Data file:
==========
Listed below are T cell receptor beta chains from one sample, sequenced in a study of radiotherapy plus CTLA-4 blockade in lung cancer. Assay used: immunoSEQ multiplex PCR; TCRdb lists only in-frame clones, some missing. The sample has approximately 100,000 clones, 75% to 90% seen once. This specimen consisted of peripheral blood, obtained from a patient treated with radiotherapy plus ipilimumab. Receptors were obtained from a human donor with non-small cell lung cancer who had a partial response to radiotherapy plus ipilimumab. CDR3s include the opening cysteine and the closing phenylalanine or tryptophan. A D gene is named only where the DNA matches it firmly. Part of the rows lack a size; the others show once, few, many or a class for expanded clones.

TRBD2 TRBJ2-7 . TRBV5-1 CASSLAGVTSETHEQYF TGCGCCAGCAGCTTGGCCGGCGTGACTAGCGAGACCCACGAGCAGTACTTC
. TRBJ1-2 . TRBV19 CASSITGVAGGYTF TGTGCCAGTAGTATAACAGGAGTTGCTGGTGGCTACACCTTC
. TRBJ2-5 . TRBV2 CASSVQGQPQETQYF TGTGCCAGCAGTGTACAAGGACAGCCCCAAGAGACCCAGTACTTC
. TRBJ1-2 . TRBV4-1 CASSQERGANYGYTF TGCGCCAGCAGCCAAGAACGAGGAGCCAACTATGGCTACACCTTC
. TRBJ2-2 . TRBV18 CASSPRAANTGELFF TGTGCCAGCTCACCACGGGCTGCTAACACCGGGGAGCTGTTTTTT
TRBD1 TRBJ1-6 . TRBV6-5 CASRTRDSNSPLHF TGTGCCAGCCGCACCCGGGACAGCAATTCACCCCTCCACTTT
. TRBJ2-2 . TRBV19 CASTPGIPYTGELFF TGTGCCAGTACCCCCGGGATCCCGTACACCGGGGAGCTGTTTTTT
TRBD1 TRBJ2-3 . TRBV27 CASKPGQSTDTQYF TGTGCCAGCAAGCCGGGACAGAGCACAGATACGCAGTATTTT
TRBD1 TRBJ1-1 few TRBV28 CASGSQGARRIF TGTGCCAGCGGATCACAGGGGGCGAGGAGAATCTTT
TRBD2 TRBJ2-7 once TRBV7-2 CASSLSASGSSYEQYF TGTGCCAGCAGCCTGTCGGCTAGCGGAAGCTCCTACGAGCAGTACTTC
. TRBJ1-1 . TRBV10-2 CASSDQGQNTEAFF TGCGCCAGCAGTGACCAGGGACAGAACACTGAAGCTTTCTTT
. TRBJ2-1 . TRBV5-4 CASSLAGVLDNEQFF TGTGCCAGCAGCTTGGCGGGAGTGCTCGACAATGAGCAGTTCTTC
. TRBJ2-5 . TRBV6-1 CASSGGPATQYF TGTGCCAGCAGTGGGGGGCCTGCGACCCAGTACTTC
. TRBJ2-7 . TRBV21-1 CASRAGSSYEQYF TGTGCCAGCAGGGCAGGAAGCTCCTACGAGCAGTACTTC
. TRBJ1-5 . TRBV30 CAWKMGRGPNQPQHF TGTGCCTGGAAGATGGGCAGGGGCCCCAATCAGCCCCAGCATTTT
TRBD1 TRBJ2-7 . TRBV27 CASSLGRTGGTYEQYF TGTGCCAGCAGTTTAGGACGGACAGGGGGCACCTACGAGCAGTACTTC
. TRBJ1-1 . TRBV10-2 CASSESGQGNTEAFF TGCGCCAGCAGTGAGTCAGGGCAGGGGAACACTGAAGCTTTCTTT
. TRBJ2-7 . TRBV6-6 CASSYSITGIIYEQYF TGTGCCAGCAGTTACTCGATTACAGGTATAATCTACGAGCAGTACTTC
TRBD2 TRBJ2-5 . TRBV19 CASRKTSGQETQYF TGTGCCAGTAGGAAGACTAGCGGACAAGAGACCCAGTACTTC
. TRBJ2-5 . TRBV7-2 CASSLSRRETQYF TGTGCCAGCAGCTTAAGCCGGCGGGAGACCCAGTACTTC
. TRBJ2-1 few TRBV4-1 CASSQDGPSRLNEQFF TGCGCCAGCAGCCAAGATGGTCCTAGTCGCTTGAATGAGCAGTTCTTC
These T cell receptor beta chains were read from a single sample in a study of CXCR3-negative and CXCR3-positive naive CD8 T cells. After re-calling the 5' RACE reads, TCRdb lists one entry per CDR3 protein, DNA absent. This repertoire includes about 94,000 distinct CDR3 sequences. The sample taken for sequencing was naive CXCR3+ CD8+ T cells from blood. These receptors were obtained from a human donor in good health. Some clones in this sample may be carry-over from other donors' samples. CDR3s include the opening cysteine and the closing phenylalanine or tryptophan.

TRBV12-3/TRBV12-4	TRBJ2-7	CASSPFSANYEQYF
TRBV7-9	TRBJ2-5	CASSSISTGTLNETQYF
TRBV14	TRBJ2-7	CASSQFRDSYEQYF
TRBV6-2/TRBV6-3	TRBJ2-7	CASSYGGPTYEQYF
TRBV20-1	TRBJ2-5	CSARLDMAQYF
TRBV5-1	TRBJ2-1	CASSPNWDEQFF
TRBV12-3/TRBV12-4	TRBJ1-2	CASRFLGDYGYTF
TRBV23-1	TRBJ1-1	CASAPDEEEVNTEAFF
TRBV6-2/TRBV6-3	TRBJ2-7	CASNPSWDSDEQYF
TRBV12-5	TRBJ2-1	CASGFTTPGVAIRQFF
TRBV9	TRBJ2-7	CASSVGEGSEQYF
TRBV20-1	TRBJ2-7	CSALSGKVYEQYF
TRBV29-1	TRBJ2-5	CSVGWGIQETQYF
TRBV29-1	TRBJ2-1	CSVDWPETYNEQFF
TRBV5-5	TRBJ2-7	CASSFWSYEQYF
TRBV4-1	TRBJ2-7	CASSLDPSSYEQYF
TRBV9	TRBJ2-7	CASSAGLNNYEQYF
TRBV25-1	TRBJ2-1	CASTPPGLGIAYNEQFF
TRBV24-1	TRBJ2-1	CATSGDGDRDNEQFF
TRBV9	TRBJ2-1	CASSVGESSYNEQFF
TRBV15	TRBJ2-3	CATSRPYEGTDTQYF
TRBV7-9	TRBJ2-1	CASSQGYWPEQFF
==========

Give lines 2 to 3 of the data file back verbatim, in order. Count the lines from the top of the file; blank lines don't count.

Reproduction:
TRBD2 TRBJ2-7 . TRBV5-1 CASSLAGVTSETHEQYF TGCGCCAGCAGCTTGGCCGGCGTGACTAGCGAGACCCACGAGCAGTACTTC
. TRBJ1-2 . TRBV19 CASSITGVAGGYTF TGTGCCAGTAGTATAACAGGAGTTGCTGGTGGCTACACCTTC